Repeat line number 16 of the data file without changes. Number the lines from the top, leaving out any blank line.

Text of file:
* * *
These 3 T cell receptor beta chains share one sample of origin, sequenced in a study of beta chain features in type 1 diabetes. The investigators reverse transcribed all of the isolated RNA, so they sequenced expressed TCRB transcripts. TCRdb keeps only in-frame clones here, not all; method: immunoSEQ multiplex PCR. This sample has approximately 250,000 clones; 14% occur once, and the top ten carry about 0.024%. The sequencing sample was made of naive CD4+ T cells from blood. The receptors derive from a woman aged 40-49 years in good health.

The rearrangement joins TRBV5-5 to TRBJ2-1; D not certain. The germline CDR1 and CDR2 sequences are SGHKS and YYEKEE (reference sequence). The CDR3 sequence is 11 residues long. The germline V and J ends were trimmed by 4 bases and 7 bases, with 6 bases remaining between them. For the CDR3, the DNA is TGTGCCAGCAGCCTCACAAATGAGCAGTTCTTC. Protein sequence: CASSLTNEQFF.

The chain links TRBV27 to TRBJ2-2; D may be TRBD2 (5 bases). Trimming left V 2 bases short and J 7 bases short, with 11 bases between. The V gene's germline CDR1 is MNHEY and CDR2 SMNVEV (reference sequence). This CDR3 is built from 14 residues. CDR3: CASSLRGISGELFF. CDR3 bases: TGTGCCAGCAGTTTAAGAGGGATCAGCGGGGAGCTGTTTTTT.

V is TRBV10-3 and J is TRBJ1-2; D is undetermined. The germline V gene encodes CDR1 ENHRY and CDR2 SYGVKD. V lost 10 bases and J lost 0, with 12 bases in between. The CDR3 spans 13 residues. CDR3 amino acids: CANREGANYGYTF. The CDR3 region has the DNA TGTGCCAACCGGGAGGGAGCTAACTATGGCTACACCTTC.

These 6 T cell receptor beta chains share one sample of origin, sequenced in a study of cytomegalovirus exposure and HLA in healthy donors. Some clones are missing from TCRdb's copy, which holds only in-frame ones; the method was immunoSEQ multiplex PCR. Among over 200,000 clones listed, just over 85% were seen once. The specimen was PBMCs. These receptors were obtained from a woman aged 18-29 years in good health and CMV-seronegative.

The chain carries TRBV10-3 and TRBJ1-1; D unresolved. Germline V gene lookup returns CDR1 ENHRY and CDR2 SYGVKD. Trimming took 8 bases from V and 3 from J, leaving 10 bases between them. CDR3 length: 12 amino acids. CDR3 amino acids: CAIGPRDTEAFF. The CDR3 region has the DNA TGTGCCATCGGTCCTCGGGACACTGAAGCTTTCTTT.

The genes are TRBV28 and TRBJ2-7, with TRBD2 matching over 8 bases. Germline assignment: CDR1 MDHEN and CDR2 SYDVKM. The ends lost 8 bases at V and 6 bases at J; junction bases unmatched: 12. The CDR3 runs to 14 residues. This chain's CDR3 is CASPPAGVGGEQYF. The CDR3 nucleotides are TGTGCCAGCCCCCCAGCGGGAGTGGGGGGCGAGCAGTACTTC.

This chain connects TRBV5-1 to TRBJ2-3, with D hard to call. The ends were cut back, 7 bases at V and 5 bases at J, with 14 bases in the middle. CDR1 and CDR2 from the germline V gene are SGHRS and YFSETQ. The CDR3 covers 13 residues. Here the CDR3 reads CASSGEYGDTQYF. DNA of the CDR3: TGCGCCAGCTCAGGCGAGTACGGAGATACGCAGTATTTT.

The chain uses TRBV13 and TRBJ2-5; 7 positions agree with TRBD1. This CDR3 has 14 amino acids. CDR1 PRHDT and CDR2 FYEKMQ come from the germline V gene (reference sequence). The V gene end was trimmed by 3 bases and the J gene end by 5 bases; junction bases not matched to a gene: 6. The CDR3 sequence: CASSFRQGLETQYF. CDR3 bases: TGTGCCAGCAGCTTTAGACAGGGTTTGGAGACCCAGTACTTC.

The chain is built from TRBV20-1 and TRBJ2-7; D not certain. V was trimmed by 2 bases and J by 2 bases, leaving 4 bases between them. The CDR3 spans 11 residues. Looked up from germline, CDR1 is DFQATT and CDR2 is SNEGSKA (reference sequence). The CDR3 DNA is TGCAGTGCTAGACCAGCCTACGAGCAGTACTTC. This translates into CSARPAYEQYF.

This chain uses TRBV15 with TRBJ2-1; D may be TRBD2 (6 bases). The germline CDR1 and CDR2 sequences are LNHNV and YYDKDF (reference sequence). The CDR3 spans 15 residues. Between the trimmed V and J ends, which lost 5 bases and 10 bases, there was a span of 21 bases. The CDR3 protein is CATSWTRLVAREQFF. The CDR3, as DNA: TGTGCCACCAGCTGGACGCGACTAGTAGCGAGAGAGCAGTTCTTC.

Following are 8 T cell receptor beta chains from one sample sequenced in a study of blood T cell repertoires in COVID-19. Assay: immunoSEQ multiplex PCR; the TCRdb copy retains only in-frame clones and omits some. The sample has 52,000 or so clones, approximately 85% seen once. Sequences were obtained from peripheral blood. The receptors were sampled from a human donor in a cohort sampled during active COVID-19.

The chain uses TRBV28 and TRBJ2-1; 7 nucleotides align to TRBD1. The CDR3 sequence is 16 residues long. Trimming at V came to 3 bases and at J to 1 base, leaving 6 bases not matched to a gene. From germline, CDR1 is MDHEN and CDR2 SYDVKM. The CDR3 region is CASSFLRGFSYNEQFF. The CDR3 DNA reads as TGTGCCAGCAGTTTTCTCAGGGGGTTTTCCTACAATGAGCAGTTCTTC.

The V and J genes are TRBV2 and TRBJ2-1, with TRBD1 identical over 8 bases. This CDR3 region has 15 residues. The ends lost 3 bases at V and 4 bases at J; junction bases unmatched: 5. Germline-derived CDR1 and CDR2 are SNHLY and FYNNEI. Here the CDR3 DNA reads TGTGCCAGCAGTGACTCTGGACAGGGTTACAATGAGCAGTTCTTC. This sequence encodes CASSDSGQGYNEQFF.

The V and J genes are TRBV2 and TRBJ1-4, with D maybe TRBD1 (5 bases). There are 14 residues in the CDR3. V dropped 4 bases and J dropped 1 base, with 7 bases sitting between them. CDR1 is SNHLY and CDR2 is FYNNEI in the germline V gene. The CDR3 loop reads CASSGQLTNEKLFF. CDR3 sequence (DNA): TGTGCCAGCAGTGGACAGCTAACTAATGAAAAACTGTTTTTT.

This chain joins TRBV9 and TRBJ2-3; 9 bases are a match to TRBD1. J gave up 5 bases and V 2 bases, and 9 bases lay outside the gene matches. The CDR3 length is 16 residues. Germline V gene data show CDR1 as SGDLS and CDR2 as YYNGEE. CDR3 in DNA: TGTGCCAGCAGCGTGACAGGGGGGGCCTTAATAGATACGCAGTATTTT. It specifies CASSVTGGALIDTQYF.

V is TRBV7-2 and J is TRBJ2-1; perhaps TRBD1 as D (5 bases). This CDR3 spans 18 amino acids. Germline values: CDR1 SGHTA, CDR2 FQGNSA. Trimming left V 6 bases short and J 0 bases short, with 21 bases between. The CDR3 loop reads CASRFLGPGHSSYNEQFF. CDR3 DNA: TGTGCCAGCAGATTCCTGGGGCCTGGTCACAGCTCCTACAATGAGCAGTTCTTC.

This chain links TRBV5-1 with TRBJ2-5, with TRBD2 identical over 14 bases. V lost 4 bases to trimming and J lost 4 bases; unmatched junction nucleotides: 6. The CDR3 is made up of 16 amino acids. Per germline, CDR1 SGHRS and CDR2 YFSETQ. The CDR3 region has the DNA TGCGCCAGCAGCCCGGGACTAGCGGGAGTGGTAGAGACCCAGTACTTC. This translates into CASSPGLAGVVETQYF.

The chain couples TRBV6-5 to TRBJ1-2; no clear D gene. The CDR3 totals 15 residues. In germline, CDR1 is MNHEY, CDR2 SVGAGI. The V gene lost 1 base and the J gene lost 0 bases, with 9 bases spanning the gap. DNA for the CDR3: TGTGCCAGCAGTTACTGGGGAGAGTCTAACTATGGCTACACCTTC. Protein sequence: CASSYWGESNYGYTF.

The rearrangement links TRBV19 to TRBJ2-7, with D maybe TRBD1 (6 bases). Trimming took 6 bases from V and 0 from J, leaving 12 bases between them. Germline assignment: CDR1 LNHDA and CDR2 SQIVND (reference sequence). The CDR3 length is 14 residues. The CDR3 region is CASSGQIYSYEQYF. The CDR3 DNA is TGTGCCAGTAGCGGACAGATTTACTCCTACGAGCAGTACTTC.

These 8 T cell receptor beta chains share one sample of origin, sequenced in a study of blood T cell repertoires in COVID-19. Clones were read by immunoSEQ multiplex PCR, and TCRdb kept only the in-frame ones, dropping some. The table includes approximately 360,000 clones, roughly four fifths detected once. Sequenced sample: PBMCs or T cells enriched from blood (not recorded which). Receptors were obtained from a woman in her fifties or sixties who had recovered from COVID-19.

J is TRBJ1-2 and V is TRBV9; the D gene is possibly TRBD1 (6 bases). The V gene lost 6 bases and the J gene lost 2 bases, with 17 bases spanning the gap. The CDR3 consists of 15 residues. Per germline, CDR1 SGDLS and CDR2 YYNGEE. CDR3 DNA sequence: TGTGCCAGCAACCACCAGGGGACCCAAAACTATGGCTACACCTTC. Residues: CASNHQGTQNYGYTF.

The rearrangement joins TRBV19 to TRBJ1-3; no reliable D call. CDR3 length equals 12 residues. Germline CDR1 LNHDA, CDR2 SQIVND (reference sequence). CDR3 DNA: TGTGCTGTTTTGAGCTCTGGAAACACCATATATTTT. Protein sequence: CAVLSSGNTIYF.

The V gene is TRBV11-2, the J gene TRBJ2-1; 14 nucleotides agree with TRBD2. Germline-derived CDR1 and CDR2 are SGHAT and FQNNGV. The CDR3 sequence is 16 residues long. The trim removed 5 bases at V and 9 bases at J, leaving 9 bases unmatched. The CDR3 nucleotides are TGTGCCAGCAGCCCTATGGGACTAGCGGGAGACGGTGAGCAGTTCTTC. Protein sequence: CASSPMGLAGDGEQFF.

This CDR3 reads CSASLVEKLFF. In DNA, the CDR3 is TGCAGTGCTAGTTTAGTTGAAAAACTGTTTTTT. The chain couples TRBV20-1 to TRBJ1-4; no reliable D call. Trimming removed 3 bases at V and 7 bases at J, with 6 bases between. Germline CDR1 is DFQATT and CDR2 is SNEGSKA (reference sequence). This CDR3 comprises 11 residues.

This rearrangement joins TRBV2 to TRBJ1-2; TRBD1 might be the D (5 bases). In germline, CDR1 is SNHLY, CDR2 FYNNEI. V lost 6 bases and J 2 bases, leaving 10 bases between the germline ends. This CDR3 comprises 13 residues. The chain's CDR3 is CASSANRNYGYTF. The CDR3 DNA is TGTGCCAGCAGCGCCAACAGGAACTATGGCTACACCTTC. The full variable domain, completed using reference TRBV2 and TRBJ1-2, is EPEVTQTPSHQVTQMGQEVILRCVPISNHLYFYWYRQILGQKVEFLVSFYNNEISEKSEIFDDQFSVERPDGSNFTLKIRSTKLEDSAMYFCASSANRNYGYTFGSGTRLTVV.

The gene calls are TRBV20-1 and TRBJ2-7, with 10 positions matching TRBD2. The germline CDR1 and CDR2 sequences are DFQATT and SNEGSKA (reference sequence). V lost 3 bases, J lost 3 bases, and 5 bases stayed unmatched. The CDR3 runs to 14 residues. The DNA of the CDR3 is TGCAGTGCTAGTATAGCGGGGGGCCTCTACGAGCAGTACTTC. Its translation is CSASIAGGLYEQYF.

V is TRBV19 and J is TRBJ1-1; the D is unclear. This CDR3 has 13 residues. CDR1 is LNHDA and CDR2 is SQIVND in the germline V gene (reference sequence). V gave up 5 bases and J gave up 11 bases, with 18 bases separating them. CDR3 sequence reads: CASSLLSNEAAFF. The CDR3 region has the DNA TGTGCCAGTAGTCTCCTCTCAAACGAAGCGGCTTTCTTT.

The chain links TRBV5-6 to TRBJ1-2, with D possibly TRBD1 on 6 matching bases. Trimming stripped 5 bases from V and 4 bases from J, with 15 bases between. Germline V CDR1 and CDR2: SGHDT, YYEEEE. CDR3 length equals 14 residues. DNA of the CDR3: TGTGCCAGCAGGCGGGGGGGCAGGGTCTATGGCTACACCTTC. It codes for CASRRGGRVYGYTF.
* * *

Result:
This chain joins TRBV9 and TRBJ2-3; 9 bases are a match to TRBD1. J gave up 5 bases and V 2 bases, and 9 bases lay outside the gene matches. The CDR3 length is 16 residues. Germline V gene data show CDR1 as SGDLS and CDR2 as YYNGEE. CDR3 in DNA: TGTGCCAGCAGCGTGACAGGGGGGGCCTTAATAGATACGCAGTATTTT. It specifies CASSVTGGALIDTQYF.